Advertisement
Browse Subject Areas
?

Click through the PLOS taxonomy to find articles in your field.

For more information about PLOS Subject Areas, click here.

  • Loading metrics

Incidence and Metastasis of Cutaneous Malignant Melanoma with Respect to ABO Blood Groups: A Case-Controlled Study in Northeast of China

  • Liang Chang,

    Affiliation Department of Neurosurgery, The Tumor Hospital, Harbin Medical University, Harbin, People’s Republic of China

  • Junrui Pei,

    Affiliations Chinese Center for Endemic Disease Control, Harbin Medical University, Harbin, People’s Republic of China, The Key Laboratory for Etiological Epidemiology of the Ministry of Health, Harbin Medical University, Harbin, People’s Republic of China

  • Chenlong Li,

    Affiliation Department of Neurosurgery, The Second Affiliated Hospital, Harbin Medical University, Harbin, People’s Republic of China

  • Ping Zhang,

    Affiliation Department of Neurosurgery, The Second Affiliated Hospital, Harbin Medical University, Harbin, People’s Republic of China

  • Dan Zhou,

    Affiliation Department of Neurosurgery, The Tumor Hospital, Harbin Medical University, Harbin, People’s Republic of China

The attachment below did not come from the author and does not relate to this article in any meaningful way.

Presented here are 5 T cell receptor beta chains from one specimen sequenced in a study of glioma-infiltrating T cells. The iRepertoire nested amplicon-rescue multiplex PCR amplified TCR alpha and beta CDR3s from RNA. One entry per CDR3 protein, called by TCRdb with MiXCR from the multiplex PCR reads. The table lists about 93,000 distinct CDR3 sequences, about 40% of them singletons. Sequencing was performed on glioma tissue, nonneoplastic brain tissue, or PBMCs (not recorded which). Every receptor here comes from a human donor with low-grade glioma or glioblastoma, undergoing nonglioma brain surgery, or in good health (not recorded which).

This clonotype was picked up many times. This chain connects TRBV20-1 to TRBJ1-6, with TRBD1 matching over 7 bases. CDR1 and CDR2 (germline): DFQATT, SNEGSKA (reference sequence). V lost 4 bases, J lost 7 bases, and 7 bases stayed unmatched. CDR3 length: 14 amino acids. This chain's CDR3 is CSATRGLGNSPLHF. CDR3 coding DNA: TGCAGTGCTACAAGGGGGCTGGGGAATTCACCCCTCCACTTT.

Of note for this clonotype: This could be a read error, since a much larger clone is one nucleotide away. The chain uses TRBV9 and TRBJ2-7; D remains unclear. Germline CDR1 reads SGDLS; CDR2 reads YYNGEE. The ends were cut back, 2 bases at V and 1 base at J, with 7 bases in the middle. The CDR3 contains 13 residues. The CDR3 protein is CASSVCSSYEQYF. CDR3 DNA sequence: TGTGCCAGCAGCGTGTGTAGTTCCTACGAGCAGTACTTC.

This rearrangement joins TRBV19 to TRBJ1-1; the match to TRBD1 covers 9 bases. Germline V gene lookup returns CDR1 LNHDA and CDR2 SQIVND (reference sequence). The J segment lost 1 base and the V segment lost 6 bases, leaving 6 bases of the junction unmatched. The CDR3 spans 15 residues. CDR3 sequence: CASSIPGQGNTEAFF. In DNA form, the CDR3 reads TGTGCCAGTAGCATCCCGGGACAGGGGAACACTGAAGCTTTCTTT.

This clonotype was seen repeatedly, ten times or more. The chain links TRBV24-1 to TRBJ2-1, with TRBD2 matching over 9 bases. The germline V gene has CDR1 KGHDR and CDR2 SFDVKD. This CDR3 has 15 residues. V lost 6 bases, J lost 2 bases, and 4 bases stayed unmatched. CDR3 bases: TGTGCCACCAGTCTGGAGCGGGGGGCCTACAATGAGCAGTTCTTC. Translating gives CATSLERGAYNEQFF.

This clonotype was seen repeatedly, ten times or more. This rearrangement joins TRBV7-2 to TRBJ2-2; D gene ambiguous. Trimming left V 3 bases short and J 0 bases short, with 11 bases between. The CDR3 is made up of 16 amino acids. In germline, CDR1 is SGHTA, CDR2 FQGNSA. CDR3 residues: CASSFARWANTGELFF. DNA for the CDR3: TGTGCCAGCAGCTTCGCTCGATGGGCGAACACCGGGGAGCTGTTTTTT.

• Wenzhong Du,

    Affiliation Department of Neurosurgery, The Second Affiliated Hospital, Harbin Medical University, Harbin, People’s Republic of China

  • Xing Liu,

    Affiliation Department of Neurosurgery, The Second Affiliated Hospital, Harbin Medical University, Harbin, People’s Republic of China

  • Chuanlu Jiang

    jcl_6688@163.com

    Affiliation Department of Neurosurgery, The Second Affiliated Hospital, Harbin Medical University, Harbin, People’s Republic of China

Incidence and Metastasis of Cutaneous Malignant Melanoma with Respect to ABO Blood Groups: A Case-Controlled Study in Northeast of China

  • Liang Chang, 
  • Junrui Pei, 
  • Chenlong Li, 
  • Ping Zhang, 
  • Dan Zhou, 
  • Wenzhong Du, 
  • Xing Liu, 
  • Chuanlu Jiang
PLOS
x

Abstract

Background

ABO blood groups have been suggested to contribute to the development of certain tumors; however, the associations between ABO blood groups and the incidence and metastases of cutaneous malignant melanomas have not been fully evaluated in Chinese populations. Thus, we investigated these associations with a case-controlled study in northeast of China.